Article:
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HomeNewsLocal newsBOC Reports Progress, but Judge Eyes Tough Options

BOC Reports Progress, but Judge Eyes Tough Options

Wynnie Testamark testifies Wednesday before the Senate Committee on Homeland Security, Justice and Public Safety about conditions in the territory's prisons. (Photo by Barry Leerdam for the V.I. Legislature)
Wynnie Testamark testifies before the Senate Committee on Homeland Security, Justice and Public Safety. (File photo, by Barry Leerdam for the V.I. Legislature)

A quarter century after four prisoners housed at the St. Thomas jail and the American Civil Liberties Union sued the Virgin Islands Government, improvements spelled out in a settlement agreement still linger unresolved. Now, a federal judge says there may be two ways of pushing the case of Lawrence Carty, et. al. vs. Farrelly past the finish line.

That declaration came at the end of a quarterly compliance hearing held Friday in District Court. At those hearings, officials of the Bureau of Corrections report what compliance steps they have completed since they were set out at the previous hearing.

At Friday’s hearing, District Court Judge Curtis Gomez told lawyers representing both sides to submit brief as to whether the court should place CJC under receivership. If the court decides to do so, the V.I. government surrenders the jail to federal managers and covers the cost of their work until a court decides to return the jail to local control.

After hearing the latest progress report, Gomez said he was “heartened” but mindful that seven administrations and seven correctional chiefs have come and gone since the CJC consent decree was reached.

“How much more time does the court have to give the BOC, given that the court has already given 25 years?” the judge said.

At the end of the four-and-a-half hours proceeding, the judge asked for new submissions; this time as to whether the court should hold Gov. Albert Bryan and the BOC in contempt and declare them in violation of the consent decree.

Consent decrees are court orders that allow opponents in a legal case come to terms and avoid the expense of going to trial and the burden of paying penalties. Those who fail to follow through can be cited for contempt of court.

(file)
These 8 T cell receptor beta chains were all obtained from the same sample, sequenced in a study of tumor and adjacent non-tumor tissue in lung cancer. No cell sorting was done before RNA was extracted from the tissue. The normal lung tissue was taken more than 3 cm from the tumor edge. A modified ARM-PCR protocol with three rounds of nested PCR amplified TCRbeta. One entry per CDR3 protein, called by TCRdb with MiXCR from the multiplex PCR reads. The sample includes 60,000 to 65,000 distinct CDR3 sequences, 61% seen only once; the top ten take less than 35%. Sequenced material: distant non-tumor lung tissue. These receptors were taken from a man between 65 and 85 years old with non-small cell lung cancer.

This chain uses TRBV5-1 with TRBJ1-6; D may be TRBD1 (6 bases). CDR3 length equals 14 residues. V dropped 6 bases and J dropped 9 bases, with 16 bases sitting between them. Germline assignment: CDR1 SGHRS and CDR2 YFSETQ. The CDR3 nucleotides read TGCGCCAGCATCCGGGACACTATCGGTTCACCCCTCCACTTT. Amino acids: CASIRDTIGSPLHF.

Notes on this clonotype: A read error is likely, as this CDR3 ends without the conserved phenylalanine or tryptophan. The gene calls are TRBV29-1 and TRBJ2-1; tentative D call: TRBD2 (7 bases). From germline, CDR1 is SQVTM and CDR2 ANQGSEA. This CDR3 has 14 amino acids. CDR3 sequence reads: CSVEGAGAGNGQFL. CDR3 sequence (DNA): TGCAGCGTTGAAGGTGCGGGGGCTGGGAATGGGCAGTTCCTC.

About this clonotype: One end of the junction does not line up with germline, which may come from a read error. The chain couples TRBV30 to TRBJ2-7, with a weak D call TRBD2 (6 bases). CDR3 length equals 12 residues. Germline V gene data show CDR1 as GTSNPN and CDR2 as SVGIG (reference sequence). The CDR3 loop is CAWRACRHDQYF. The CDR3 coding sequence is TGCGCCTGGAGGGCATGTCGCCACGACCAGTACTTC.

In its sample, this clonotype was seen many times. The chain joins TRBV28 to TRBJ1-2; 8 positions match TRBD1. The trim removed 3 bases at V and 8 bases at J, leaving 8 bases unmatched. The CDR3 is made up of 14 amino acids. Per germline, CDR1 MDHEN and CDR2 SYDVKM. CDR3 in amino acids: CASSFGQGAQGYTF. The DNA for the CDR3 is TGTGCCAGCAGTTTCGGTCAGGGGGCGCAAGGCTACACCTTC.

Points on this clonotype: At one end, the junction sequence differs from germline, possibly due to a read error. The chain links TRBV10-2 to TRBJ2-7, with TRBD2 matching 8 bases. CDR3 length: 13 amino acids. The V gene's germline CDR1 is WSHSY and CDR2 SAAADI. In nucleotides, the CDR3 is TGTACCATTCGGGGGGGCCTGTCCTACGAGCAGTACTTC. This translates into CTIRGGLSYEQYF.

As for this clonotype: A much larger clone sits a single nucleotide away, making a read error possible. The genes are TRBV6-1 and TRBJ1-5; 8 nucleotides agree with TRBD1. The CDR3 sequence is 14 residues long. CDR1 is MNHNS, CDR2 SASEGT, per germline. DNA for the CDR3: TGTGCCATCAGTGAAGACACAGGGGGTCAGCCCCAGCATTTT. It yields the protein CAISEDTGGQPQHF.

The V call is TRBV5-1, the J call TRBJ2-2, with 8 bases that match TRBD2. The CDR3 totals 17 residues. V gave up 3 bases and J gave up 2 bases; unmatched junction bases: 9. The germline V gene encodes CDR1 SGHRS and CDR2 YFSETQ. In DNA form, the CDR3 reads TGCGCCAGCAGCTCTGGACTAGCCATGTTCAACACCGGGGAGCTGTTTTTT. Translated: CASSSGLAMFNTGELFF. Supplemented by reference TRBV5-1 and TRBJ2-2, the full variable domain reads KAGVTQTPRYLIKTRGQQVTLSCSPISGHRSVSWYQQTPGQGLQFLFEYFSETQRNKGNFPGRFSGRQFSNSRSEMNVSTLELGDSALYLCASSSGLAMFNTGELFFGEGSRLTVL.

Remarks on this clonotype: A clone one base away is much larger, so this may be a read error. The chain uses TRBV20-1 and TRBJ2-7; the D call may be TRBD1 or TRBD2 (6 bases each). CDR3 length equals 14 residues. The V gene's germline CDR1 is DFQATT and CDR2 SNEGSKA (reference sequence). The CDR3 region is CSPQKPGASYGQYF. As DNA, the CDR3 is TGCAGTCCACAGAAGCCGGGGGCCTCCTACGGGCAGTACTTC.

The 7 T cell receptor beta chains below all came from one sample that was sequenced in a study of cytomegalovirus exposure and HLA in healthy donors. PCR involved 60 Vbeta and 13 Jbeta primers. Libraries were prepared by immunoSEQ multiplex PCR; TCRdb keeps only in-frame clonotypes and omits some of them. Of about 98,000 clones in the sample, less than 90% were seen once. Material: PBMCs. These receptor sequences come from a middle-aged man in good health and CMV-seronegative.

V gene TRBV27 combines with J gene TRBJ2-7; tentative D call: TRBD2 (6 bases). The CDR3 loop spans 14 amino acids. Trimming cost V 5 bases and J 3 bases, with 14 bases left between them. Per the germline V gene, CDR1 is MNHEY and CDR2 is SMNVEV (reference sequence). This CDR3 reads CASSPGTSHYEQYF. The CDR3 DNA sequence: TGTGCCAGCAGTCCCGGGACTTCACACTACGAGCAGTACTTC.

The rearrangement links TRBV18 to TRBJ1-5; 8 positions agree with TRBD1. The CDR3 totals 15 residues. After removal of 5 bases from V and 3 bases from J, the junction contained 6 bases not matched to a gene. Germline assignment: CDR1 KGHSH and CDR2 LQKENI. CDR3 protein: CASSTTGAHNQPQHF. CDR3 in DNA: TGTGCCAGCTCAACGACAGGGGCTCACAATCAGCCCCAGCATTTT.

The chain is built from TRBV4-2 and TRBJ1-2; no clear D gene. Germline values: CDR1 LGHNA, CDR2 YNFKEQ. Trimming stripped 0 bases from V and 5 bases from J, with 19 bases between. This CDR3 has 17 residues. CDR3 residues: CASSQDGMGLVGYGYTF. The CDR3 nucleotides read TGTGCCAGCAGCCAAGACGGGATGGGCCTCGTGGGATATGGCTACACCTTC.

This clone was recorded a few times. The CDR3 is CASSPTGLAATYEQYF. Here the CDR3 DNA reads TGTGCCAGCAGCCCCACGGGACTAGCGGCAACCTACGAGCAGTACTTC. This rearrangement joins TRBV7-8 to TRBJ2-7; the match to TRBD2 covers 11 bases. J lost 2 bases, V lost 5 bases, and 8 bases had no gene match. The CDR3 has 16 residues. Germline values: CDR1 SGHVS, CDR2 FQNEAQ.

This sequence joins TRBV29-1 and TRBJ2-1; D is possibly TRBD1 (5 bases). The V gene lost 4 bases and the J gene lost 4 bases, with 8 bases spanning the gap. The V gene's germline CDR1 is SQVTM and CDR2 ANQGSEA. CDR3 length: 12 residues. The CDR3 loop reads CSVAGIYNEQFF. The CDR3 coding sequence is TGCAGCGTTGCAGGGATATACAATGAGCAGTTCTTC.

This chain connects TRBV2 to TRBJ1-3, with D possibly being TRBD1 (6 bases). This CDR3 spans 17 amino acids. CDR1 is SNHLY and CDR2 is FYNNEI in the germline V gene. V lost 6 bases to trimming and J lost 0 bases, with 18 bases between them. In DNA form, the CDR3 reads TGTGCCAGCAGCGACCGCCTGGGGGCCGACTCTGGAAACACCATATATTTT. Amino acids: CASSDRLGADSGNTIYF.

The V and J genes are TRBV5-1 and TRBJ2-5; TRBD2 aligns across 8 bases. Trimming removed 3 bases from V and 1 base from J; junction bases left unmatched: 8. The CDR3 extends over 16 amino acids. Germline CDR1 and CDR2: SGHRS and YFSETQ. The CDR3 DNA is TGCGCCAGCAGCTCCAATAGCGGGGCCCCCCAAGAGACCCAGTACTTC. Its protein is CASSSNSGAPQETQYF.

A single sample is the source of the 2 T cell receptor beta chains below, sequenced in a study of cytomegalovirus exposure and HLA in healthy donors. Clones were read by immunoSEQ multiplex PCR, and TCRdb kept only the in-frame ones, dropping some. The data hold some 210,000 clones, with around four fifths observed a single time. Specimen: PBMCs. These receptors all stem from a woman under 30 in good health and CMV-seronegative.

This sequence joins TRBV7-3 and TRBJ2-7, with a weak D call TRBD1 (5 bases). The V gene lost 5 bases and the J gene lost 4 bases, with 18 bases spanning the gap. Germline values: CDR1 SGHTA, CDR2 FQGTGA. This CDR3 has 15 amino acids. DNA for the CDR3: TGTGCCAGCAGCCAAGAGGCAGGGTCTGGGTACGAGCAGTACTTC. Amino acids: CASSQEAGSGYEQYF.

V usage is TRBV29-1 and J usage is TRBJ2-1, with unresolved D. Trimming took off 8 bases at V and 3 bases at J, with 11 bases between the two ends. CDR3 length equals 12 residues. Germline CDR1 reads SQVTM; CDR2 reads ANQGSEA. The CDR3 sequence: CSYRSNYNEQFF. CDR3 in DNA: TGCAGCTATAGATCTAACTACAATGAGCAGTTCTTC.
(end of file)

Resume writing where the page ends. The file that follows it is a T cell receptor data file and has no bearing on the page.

The new round of legal briefs are scheduled for submission by 3 p.m. June 7.

If the court opts for receivership, it will not be the first time. The V.I. Housing Authority was placed under receivership by the court in the mid-2000s. VIHA was then controlled by the U.S. Department of Housing and Urban Development for seven years.

If the court chooses to declare civil contempt against Gov. Albert Bryan and the BOC, Gomez said an action might follow similar to one taken in a case involving V.I. property taxes. In that case, known as Berne Corp. vs. V.I. Government, the court ordered a payment of fines each day until the problem was solved.

One of the sore points has been the treatment of mentally ill prisoners held at St. Thomas Criminal Justice Complex. The issue drew particular attention on Friday, after investigators into a recent murder in Savan showed the accused was one of CJC’s mentally ill inmates.

A BOC official testifying at the hearing told Gomez that inmate, identified in press reports as 22-year-old Renique Francis, was transferred to a private facility in South Carolina, along with nine other mentally ill inmates.

Other strides were highlighted at the Friday hearing. Attorney Shari D’Andrade displayed photos of a refurbished jail unit. The direct supervision unit will allow jail guards to keep close watch on disruptive inmates. And BOC Director Wynnie Testamark spoke of first steps being taken to convert an unused building at the Golden Grove Adult Correctional Facility on St. Croix into a special unit for those judged not guilty by reason of insanity.

One of those shipped out to a Correct Care, LLC., residential treatment facility was an inmate identified as L.C., who had been held at CJC for nine years. Three more, tried and judged not guilty for reasons of insanity were also sent away.

The St. Thomas jail, like other U.S. jails, are meant to be temporary detention centers where prisoners awaiting trial stay until their cases are resolved.

Testamark said since taking charge of the BOC, the bureau is reaching out to correctional associations and other organizations. In recent days jail and prison guards, and mental health specialists underwent training for managing the mentally ill.

Attempts to hire medical personnel and recruitment to beef up staffing levels have begun anew, the director said. Tougher policies on screening visitors resulted in the arrest of a man trying to smuggle drugs into the jail.

Still, attorney Eric Baliban of the ACLU National Prison Project said it’s not enough. BOC staffing levels have dropped, drugs and contraband continue to flow in and management of mentally ill prisoners remains inadequate.

And even if the BOC says it has developed a plan to care for its mentally ill population, that plan has not yet been presented to ACLU-NPP.

Gomez also questioned the status of the generator providing power to the jail during electrical outages and one incident where an inmate was apparently assaulted during a power outage.

Baliban said 25 years is too long to wait for reform, and the BOC cannot be allowed to fall back on the fragile financial condition of the V.I. government.

“This is a constitutional case affecting matters of life and death and requires the court to come up with an effectual solutions, no matter what the cost. It is black letter law,” Baliban said.


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